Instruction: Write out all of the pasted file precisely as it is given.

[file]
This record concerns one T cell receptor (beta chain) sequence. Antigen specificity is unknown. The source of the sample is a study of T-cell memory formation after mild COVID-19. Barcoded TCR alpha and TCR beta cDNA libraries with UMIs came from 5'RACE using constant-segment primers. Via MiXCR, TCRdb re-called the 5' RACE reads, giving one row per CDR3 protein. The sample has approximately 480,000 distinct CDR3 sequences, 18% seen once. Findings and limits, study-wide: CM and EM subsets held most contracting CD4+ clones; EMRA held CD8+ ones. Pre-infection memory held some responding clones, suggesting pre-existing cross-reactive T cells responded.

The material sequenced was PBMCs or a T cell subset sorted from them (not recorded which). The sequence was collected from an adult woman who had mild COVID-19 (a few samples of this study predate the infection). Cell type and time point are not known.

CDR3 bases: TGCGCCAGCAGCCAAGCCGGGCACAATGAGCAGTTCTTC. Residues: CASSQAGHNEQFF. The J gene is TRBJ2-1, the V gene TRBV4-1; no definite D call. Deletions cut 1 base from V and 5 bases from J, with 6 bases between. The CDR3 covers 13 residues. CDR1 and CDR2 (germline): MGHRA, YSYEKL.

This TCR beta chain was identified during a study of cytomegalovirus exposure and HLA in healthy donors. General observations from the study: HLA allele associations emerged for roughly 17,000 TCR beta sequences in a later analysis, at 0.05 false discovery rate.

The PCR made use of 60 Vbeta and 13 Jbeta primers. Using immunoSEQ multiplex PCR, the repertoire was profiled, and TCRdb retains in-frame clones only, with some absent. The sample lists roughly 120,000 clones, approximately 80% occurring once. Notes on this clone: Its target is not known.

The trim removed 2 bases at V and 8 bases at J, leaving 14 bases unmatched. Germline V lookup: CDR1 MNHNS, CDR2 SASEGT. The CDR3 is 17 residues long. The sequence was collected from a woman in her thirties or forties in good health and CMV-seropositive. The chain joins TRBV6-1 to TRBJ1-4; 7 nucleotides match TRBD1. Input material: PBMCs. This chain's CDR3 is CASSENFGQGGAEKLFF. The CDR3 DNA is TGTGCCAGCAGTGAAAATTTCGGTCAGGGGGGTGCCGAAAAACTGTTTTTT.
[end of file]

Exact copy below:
This record concerns one T cell receptor (beta chain) sequence. Antigen specificity is unknown. The source of the sample is a study of T-cell memory formation after mild COVID-19. Barcoded TCR alpha and TCR beta cDNA libraries with UMIs came from 5'RACE using constant-segment primers. Via MiXCR, TCRdb re-called the 5' RACE reads, giving one row per CDR3 protein. The sample has approximately 480,000 distinct CDR3 sequences, 18% seen once. Findings and limits, study-wide: CM and EM subsets held most contracting CD4+ clones; EMRA held CD8+ ones. Pre-infection memory held some responding clones, suggesting pre-existing cross-reactive T cells responded.

The material sequenced was PBMCs or a T cell subset sorted from them (not recorded which). The sequence was collected from an adult woman who had mild COVID-19 (a few samples of this study predate the infection). Cell type and time point are not known.

CDR3 bases: TGCGCCAGCAGCCAAGCCGGGCACAATGAGCAGTTCTTC. Residues: CASSQAGHNEQFF. The J gene is TRBJ2-1, the V gene TRBV4-1; no definite D call. Deletions cut 1 base from V and 5 bases from J, with 6 bases between. The CDR3 covers 13 residues. CDR1 and CDR2 (germline): MGHRA, YSYEKL.

This TCR beta chain was identified during a study of cytomegalovirus exposure and HLA in healthy donors. General observations from the study: HLA allele associations emerged for roughly 17,000 TCR beta sequences in a later analysis, at 0.05 false discovery rate.

The PCR made use of 60 Vbeta and 13 Jbeta primers. Using immunoSEQ multiplex PCR, the repertoire was profiled, and TCRdb retains in-frame clones only, with some absent. The sample lists roughly 120,000 clones, approximately 80% occurring once. Notes on this clone: Its target is not known.

The trim removed 2 bases at V and 8 bases at J, leaving 14 bases unmatched. Germline V lookup: CDR1 MNHNS, CDR2 SASEGT. The CDR3 is 17 residues long. The sequence was collected from a woman in her thirties or forties in good health and CMV-seropositive. The chain joins TRBV6-1 to TRBJ1-4; 7 nucleotides match TRBD1. Input material: PBMCs. This chain's CDR3 is CASSENFGQGGAEKLFF. The CDR3 DNA is TGTGCCAGCAGTGAAAATTTCGGTCAGGGGGGTGCCGAAAAACTGTTTTTT.